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This 58 year old woman has a history of seropositive rheumatoid arthritis for 25 years. Her disease was controlled with 50 mg sodium aurothiomalate every three weeks for the past 21 years. Recently she had noticed a change in her skin colour.
On examination she had slate grey pigmentation over her face, neck, and hands, most marked in the periorbital region. There was no history of amiodarone ingestion. There was no history of respiratory disease and arterial blood gases were normal. She did not have haemochromatosis.
Chrysiasis secondary to longstanding sodium aurothiomalate treatment was first described in 1928.1 It is a photodependent pigmentation resulting from aurosomes gathering in light exposed regions.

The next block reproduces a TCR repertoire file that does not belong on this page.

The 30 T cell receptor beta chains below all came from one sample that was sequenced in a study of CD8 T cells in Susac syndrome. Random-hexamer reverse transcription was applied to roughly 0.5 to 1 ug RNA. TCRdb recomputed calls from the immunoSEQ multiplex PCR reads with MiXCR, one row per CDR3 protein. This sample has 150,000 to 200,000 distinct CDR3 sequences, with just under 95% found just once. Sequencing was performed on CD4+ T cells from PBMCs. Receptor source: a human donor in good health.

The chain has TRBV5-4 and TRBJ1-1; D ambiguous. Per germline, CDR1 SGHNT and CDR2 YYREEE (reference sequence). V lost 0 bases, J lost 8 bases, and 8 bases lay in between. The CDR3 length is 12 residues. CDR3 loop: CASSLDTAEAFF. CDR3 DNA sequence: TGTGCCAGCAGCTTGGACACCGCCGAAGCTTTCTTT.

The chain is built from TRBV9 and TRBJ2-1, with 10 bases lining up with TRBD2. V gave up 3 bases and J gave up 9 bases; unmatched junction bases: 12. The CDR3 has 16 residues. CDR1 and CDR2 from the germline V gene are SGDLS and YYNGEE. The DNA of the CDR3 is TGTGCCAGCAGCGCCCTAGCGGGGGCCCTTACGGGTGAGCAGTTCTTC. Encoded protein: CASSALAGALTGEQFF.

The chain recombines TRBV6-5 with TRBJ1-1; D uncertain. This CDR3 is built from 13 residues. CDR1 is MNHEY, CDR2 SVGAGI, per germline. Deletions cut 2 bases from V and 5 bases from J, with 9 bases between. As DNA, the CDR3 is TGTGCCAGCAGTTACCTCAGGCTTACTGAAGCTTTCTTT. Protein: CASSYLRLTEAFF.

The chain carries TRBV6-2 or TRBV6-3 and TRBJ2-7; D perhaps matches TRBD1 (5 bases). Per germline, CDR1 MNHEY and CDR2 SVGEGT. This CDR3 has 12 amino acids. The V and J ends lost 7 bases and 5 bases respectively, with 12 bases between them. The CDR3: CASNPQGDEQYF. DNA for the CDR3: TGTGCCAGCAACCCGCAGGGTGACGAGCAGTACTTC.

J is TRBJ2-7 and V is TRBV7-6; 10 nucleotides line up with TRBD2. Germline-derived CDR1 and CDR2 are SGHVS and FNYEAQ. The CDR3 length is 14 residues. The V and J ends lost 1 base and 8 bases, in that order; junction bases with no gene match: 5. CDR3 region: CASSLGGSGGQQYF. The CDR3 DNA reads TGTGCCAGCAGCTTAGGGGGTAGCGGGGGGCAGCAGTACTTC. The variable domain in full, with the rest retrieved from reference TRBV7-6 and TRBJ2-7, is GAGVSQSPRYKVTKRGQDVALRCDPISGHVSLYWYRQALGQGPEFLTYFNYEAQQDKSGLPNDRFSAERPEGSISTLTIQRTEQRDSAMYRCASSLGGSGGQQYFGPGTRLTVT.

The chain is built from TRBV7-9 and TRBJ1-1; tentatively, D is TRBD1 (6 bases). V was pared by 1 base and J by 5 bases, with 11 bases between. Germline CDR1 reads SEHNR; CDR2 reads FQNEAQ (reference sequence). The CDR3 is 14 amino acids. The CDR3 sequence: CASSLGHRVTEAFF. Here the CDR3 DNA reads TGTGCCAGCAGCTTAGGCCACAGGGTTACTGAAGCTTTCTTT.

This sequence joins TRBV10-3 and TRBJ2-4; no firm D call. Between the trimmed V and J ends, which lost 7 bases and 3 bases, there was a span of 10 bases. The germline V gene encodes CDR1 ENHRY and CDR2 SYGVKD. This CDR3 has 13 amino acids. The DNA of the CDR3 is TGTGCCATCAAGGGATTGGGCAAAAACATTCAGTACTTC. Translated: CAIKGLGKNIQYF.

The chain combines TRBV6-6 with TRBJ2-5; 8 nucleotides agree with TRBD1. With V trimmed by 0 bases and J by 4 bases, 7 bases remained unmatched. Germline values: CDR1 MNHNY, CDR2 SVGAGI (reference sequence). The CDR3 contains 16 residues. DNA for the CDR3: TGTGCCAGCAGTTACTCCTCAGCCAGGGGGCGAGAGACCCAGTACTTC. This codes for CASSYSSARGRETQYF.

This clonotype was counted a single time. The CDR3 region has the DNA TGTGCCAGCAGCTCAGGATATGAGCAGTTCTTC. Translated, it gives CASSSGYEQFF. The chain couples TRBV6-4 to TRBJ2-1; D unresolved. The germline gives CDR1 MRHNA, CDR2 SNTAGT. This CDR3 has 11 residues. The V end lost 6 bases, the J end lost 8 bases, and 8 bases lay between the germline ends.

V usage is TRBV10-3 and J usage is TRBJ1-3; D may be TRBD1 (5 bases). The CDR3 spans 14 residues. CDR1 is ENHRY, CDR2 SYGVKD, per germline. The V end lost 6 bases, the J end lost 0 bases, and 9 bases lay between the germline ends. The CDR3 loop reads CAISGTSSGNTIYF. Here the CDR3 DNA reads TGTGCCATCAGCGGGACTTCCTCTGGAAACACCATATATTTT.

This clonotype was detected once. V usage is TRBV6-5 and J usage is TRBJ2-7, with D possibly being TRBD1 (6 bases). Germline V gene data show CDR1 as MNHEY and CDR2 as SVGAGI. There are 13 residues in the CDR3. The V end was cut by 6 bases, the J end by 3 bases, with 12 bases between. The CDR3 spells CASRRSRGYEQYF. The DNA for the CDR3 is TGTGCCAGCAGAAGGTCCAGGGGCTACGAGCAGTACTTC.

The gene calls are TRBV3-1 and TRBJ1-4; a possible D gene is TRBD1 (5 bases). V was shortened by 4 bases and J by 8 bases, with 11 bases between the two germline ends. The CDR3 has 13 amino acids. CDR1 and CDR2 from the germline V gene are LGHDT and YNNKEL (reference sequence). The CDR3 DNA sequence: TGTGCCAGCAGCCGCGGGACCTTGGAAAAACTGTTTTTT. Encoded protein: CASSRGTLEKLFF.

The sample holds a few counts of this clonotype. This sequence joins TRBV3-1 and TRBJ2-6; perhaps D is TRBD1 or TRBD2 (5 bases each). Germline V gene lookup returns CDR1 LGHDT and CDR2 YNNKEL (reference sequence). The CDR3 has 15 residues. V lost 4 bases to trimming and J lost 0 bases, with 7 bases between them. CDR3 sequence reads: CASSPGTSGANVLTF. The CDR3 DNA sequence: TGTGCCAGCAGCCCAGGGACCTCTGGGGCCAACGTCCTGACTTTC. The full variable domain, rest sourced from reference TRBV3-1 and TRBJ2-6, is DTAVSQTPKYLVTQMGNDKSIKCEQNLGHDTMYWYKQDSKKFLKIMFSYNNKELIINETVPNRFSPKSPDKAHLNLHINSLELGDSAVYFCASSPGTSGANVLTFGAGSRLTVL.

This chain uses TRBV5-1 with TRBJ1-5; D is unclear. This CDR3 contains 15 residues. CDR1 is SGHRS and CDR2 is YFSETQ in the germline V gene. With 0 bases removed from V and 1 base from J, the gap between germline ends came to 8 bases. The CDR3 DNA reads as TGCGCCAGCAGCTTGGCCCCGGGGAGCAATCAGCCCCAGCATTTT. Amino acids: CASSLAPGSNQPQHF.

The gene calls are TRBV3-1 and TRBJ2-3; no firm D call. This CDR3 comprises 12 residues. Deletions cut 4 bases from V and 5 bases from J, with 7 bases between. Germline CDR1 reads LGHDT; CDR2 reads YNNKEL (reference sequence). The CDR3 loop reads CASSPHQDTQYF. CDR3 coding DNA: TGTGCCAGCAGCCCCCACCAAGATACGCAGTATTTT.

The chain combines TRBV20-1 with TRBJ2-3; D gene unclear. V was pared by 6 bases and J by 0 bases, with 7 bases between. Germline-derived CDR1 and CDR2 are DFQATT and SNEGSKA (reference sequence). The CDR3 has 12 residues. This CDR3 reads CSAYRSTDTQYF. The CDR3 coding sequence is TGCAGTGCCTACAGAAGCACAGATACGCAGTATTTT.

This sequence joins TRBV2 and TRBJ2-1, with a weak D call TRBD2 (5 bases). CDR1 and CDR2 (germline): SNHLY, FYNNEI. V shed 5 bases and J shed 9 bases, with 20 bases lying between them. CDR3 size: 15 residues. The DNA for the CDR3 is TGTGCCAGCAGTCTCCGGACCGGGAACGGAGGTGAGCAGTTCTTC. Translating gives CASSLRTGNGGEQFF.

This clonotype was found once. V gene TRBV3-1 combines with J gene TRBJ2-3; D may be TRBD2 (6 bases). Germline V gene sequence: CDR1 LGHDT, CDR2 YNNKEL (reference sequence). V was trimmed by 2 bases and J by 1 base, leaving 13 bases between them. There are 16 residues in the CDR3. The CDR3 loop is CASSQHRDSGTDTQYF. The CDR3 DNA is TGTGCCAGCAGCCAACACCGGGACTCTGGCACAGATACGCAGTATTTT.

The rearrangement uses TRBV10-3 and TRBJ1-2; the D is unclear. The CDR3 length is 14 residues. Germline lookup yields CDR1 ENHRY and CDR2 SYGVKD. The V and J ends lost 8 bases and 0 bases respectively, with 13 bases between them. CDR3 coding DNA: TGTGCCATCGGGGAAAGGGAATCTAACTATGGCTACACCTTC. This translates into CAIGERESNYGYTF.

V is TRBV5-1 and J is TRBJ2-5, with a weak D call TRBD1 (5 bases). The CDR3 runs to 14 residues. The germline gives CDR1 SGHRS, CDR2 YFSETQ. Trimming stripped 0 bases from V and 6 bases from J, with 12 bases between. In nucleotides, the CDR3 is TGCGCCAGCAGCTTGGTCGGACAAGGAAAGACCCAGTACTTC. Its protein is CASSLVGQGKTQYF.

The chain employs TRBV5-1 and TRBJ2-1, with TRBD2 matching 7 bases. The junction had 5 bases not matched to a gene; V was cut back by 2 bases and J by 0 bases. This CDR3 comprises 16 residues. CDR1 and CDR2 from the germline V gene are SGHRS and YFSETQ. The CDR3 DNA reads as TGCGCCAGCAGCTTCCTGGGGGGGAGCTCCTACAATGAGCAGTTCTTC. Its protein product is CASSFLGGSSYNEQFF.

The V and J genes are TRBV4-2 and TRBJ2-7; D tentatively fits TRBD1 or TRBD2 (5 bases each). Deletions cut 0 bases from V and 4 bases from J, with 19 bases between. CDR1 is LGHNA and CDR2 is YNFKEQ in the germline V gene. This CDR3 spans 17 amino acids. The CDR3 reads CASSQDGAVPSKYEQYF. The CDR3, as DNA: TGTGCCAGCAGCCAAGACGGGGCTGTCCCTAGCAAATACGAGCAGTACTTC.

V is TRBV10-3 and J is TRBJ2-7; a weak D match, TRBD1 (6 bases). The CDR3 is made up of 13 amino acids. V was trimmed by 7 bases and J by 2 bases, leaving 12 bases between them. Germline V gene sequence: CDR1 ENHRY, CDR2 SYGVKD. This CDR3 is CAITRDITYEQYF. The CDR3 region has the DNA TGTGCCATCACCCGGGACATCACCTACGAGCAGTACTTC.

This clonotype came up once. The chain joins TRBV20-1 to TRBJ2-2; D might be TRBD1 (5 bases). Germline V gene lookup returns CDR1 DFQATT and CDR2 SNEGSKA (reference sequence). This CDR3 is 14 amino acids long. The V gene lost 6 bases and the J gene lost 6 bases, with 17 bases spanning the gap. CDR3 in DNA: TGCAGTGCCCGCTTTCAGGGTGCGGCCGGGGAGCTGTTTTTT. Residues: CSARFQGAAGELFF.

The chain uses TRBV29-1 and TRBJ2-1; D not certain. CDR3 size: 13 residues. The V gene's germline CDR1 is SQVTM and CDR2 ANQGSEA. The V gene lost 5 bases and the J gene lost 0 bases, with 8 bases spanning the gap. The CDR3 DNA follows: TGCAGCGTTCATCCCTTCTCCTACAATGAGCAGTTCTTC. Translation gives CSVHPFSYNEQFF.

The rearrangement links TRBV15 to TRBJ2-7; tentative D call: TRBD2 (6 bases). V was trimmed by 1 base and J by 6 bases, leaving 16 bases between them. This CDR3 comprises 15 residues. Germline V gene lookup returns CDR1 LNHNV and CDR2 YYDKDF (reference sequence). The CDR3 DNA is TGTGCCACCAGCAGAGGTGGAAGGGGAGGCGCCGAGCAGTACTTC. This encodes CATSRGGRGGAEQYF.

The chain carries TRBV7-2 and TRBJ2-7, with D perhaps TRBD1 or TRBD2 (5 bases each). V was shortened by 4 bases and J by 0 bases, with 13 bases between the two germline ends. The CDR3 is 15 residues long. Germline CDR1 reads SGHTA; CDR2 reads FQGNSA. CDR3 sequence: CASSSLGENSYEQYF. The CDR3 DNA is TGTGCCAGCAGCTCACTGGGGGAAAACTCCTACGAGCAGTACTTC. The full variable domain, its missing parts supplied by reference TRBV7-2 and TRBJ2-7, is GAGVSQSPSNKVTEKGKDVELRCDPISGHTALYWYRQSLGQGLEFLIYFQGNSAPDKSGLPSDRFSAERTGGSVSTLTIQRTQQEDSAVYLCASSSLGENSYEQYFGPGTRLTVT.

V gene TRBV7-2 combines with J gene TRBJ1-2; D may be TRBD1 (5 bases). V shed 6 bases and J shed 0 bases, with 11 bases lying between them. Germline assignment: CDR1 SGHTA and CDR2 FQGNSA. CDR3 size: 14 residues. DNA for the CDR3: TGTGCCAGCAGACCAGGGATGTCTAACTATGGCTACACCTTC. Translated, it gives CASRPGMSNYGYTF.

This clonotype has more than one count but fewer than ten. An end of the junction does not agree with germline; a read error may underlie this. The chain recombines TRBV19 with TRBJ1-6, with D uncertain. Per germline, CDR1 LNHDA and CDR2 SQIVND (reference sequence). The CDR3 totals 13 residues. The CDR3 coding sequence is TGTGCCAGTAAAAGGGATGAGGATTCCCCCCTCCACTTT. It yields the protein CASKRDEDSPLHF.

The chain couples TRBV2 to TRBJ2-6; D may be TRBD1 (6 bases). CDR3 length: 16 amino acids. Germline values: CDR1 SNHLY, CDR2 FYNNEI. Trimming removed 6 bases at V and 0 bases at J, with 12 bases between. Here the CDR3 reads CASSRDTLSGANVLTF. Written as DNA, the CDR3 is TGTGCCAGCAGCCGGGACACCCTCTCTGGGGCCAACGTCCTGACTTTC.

The phenomenon is dose dependent, the severe form being reported after a cumulative dose of 263 mg/kg of sodium aurothiomalate.2 This woman had a cumulative dose of 787 mg/kg. It is a benign condition but has a high potential for misdiagnosis if unrecognised.
Contributors: sinead m langan, claire harrison, gary d wright.Department of Rheumatology, Royal Victoria Hospital, Belfast.
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